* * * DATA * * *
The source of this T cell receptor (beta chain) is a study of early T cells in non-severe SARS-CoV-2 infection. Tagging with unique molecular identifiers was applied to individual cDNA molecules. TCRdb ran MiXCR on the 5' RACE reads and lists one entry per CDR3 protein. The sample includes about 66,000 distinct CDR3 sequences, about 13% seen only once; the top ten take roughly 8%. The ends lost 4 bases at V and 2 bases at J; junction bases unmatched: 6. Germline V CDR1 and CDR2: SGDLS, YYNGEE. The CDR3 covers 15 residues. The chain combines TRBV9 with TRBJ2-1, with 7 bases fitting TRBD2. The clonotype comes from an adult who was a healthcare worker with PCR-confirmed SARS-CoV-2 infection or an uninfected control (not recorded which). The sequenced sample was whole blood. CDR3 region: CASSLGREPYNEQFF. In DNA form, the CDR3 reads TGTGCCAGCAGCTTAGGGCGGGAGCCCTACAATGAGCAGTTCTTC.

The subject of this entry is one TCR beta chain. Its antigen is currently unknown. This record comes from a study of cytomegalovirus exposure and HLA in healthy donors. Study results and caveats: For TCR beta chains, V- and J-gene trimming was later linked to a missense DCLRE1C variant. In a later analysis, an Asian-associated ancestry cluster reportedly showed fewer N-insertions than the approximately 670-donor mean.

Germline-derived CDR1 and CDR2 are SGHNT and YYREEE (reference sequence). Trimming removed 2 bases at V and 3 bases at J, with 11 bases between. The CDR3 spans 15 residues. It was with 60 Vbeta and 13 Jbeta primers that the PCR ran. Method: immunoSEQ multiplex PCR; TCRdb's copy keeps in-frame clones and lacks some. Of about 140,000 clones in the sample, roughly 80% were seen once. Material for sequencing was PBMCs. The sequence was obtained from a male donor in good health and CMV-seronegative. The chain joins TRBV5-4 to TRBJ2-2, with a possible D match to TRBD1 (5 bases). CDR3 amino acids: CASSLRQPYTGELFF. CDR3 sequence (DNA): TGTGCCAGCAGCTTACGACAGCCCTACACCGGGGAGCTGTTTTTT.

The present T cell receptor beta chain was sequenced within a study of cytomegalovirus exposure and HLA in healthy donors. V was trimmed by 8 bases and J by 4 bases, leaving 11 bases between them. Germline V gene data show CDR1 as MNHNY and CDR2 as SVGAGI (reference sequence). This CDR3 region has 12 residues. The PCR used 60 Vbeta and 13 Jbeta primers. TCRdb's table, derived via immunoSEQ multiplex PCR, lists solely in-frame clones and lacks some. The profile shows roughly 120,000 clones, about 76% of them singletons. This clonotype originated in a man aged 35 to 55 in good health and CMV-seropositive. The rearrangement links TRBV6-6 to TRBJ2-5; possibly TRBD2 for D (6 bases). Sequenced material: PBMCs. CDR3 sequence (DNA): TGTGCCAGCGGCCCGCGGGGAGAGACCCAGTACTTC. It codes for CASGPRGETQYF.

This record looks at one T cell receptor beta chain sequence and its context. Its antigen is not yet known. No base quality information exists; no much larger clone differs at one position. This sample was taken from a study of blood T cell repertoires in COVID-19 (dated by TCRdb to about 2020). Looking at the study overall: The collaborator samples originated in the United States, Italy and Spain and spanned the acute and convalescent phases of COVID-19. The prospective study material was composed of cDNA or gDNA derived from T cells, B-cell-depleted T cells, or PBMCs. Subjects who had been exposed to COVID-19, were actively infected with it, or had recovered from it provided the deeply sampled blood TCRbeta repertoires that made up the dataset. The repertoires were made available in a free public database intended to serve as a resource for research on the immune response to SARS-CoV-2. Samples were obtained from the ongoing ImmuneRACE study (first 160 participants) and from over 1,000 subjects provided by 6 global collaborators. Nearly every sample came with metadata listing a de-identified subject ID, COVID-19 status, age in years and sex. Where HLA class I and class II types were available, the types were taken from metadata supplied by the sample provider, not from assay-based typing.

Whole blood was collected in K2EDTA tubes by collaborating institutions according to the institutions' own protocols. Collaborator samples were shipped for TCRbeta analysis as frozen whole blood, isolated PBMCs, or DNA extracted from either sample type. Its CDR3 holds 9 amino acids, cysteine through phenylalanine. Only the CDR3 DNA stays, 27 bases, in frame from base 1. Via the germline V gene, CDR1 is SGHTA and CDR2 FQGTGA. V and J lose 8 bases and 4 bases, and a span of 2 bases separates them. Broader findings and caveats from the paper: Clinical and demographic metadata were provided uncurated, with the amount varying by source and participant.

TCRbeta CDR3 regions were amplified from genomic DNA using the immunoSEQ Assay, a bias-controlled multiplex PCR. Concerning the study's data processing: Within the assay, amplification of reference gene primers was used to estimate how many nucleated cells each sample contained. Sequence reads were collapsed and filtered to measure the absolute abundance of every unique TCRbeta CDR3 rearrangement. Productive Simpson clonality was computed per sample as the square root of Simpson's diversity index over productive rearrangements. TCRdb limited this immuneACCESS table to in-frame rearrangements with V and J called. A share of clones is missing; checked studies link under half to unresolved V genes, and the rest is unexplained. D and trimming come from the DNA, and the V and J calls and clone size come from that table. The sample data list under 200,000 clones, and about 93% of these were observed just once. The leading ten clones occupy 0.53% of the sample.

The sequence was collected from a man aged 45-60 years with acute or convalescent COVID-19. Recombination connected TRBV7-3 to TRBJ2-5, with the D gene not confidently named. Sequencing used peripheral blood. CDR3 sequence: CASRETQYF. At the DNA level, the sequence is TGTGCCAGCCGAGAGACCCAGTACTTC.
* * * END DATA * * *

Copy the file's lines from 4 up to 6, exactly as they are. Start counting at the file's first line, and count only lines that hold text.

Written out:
The present T cell receptor beta chain was sequenced within a study of cytomegalovirus exposure and HLA in healthy donors. V was trimmed by 8 bases and J by 4 bases, leaving 11 bases between them. Germline V gene data show CDR1 as MNHNY and CDR2 as SVGAGI (reference sequence). This CDR3 region has 12 residues. The PCR used 60 Vbeta and 13 Jbeta primers. TCRdb's table, derived via immunoSEQ multiplex PCR, lists solely in-frame clones and lacks some. The profile shows roughly 120,000 clones, about 76% of them singletons. This clonotype originated in a man aged 35 to 55 in good health and CMV-seropositive. The rearrangement links TRBV6-6 to TRBJ2-5; possibly TRBD2 for D (6 bases). Sequenced material: PBMCs. CDR3 sequence (DNA): TGTGCCAGCGGCCCGCGGGGAGAGACCCAGTACTTC. It codes for CASGPRGETQYF.

This record looks at one T cell receptor beta chain sequence and its context. Its antigen is not yet known. No base quality information exists; no much larger clone differs at one position. This sample was taken from a study of blood T cell repertoires in COVID-19 (dated by TCRdb to about 2020). Looking at the study overall: The collaborator samples originated in the United States, Italy and Spain and spanned the acute and convalescent phases of COVID-19. The prospective study material was composed of cDNA or gDNA derived from T cells, B-cell-depleted T cells, or PBMCs. Subjects who had been exposed to COVID-19, were actively infected with it, or had recovered from it provided the deeply sampled blood TCRbeta repertoires that made up the dataset. The repertoires were made available in a free public database intended to serve as a resource for research on the immune response to SARS-CoV-2. Samples were obtained from the ongoing ImmuneRACE study (first 160 participants) and from over 1,000 subjects provided by 6 global collaborators. Nearly every sample came with metadata listing a de-identified subject ID, COVID-19 status, age in years and sex. Where HLA class I and class II types were available, the types were taken from metadata supplied by the sample provider, not from assay-based typing.

Whole blood was collected in K2EDTA tubes by collaborating institutions according to the institutions' own protocols. Collaborator samples were shipped for TCRbeta analysis as frozen whole blood, isolated PBMCs, or DNA extracted from either sample type. Its CDR3 holds 9 amino acids, cysteine through phenylalanine. Only the CDR3 DNA stays, 27 bases, in frame from base 1. Via the germline V gene, CDR1 is SGHTA and CDR2 FQGTGA. V and J lose 8 bases and 4 bases, and a span of 2 bases separates them. Broader findings and caveats from the paper: Clinical and demographic metadata were provided uncurated, with the amount varying by source and participant.